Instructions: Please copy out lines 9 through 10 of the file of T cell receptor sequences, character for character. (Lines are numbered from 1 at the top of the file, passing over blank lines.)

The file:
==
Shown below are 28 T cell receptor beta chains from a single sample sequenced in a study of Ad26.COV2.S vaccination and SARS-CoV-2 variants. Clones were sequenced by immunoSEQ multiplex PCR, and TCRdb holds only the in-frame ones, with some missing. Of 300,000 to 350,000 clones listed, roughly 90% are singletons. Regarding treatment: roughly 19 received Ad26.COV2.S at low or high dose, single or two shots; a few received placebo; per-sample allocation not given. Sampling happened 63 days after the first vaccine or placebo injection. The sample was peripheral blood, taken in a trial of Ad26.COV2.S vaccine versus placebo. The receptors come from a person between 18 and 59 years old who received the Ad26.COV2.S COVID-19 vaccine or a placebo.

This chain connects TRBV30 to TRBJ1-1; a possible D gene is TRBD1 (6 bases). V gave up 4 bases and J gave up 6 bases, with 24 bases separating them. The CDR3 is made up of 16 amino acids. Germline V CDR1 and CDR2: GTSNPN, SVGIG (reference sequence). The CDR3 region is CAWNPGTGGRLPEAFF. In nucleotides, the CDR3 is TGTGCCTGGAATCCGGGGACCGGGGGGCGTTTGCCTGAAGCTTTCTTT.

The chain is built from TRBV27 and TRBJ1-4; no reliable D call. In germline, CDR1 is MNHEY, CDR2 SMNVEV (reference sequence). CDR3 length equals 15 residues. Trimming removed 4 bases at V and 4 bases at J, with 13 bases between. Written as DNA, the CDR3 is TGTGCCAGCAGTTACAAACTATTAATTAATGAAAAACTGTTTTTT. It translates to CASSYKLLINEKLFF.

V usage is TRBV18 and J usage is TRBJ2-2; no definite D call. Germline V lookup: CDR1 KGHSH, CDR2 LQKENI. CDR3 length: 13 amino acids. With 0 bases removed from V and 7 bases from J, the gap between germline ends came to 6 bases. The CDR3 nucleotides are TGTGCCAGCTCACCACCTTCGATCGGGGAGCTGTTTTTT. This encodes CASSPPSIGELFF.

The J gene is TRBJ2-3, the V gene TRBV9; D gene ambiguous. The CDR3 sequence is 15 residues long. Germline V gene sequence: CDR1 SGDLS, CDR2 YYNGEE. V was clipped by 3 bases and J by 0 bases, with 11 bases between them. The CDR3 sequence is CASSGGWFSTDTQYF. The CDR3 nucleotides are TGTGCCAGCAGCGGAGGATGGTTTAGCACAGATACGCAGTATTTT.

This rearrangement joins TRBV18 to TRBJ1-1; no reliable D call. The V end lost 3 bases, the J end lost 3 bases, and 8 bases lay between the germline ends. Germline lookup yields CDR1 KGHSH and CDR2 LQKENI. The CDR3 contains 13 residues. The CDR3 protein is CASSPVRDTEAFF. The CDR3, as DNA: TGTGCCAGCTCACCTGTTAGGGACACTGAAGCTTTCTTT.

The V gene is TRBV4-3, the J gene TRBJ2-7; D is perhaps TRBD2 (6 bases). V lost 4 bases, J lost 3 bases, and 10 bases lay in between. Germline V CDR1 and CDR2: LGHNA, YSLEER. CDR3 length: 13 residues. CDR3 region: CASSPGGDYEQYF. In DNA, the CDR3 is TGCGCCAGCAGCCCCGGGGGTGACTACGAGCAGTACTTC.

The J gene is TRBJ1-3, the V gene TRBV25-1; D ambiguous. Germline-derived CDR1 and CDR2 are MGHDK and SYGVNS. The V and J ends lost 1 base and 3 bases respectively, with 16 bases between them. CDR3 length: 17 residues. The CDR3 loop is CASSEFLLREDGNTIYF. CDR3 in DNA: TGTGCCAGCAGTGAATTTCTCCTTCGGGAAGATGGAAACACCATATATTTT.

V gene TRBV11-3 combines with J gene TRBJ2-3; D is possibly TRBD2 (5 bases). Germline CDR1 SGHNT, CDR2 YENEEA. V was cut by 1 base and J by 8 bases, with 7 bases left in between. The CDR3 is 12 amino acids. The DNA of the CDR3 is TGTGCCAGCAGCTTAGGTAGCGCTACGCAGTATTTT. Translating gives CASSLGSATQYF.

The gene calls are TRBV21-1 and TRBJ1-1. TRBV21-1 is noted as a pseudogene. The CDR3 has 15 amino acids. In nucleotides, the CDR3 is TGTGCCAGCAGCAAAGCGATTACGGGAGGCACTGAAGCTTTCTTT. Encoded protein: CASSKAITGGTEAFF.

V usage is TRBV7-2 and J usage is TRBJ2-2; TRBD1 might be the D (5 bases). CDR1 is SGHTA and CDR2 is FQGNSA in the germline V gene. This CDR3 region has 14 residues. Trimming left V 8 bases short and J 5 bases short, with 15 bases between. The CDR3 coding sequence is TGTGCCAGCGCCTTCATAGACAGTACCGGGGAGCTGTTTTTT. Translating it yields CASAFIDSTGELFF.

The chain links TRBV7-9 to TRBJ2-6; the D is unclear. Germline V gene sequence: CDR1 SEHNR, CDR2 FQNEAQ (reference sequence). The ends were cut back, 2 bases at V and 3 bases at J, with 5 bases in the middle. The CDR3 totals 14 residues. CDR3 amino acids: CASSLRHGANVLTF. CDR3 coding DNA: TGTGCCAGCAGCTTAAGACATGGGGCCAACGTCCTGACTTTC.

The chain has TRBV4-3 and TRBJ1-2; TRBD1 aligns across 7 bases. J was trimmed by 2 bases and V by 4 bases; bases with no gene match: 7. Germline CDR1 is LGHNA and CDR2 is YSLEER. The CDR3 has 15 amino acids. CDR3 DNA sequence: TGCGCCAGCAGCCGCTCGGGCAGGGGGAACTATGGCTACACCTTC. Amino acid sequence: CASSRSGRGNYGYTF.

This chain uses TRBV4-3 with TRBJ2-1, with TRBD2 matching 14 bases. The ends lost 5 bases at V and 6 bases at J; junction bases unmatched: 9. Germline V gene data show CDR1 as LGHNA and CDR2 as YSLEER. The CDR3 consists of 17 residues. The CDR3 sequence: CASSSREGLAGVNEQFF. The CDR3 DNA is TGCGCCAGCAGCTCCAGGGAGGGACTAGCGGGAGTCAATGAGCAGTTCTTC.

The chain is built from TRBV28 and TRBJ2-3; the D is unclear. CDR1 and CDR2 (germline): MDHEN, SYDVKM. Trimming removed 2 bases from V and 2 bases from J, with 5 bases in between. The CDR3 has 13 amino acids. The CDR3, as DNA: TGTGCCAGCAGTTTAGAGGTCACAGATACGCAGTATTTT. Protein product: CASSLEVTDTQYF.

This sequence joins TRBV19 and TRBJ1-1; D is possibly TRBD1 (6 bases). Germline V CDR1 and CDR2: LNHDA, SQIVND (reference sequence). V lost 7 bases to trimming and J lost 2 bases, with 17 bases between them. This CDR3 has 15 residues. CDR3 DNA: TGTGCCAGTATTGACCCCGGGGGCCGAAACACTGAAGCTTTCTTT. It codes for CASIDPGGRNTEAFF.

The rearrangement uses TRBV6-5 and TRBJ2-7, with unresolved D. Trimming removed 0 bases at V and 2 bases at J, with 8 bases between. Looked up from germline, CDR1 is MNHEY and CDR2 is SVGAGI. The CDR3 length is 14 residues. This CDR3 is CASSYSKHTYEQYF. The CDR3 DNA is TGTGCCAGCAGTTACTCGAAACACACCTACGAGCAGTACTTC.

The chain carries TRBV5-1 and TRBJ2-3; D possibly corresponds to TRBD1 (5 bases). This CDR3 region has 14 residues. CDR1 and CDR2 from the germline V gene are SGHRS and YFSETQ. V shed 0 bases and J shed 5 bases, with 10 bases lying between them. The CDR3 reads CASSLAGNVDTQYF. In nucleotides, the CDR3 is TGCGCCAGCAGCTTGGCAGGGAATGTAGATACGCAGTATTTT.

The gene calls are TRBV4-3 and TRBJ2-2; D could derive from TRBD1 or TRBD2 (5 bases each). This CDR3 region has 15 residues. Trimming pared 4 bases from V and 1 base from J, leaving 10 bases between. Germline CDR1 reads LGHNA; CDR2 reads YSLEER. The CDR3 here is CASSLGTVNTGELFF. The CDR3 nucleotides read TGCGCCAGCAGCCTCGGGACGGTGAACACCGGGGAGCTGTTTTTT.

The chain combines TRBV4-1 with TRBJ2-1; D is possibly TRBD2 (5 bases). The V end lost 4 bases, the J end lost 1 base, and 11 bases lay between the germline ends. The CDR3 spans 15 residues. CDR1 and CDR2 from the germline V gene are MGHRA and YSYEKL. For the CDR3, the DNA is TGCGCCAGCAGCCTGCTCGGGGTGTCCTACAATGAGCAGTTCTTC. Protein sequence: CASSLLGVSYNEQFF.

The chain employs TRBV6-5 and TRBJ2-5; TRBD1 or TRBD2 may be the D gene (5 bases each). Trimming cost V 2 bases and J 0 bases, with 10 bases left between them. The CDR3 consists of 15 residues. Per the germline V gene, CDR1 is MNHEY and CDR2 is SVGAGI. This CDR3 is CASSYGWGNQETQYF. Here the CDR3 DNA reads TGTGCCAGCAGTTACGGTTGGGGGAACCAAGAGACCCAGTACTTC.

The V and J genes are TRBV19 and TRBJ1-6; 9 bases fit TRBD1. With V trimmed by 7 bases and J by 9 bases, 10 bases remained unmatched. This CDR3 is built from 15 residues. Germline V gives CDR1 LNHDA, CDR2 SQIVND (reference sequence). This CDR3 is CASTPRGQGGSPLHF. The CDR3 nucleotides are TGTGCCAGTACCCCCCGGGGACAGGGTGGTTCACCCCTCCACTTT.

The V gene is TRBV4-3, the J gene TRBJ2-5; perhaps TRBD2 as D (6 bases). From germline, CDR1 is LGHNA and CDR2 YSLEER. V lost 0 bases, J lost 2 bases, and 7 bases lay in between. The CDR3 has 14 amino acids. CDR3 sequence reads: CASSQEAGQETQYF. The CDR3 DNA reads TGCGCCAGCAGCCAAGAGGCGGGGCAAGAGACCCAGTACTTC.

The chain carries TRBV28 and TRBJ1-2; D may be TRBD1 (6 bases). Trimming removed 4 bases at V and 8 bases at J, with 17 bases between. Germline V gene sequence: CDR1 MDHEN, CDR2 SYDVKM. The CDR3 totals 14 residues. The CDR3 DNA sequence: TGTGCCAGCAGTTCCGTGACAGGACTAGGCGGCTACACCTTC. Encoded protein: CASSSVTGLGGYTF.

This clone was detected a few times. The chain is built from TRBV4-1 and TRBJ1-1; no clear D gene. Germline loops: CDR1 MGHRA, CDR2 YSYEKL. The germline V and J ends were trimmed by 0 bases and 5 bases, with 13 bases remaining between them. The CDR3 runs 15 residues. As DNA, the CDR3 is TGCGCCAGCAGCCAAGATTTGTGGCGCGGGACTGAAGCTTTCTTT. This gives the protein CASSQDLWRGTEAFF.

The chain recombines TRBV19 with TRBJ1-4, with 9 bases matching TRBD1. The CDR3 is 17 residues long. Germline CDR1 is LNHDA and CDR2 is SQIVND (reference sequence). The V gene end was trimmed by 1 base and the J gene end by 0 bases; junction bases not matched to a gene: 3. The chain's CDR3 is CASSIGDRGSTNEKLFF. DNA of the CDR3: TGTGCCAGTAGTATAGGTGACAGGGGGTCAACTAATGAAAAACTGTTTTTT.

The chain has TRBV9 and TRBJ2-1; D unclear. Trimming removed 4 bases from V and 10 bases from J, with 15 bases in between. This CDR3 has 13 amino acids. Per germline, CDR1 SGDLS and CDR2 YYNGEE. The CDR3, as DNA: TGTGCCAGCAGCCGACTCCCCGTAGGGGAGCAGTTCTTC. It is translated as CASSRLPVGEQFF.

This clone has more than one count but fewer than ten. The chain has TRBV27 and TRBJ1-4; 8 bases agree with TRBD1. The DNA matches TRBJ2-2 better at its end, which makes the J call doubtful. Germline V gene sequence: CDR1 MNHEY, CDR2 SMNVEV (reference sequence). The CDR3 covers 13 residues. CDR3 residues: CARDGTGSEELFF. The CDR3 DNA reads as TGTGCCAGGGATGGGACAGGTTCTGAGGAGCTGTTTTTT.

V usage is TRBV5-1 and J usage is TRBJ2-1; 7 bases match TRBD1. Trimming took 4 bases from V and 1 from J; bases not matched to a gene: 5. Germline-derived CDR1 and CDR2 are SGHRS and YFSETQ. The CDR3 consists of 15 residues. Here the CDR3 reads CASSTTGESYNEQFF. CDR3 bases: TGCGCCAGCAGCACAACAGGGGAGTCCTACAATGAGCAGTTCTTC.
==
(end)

V gene TRBV11-3 combines with J gene TRBJ2-3; D is possibly TRBD2 (5 bases). Germline CDR1 SGHNT, CDR2 YENEEA. V was cut by 1 base and J by 8 bases, with 7 bases left in between. The CDR3 is 12 amino acids. The DNA of the CDR3 is TGTGCCAGCAGCTTAGGTAGCGCTACGCAGTATTTT. Translating gives CASSLGSATQYF.

The gene calls are TRBV21-1 and TRBJ1-1. TRBV21-1 is noted as a pseudogene. The CDR3 has 15 amino acids. In nucleotides, the CDR3 is TGTGCCAGCAGCAAAGCGATTACGGGAGGCACTGAAGCTTTCTTT. Encoded protein: CASSKAITGGTEAFF.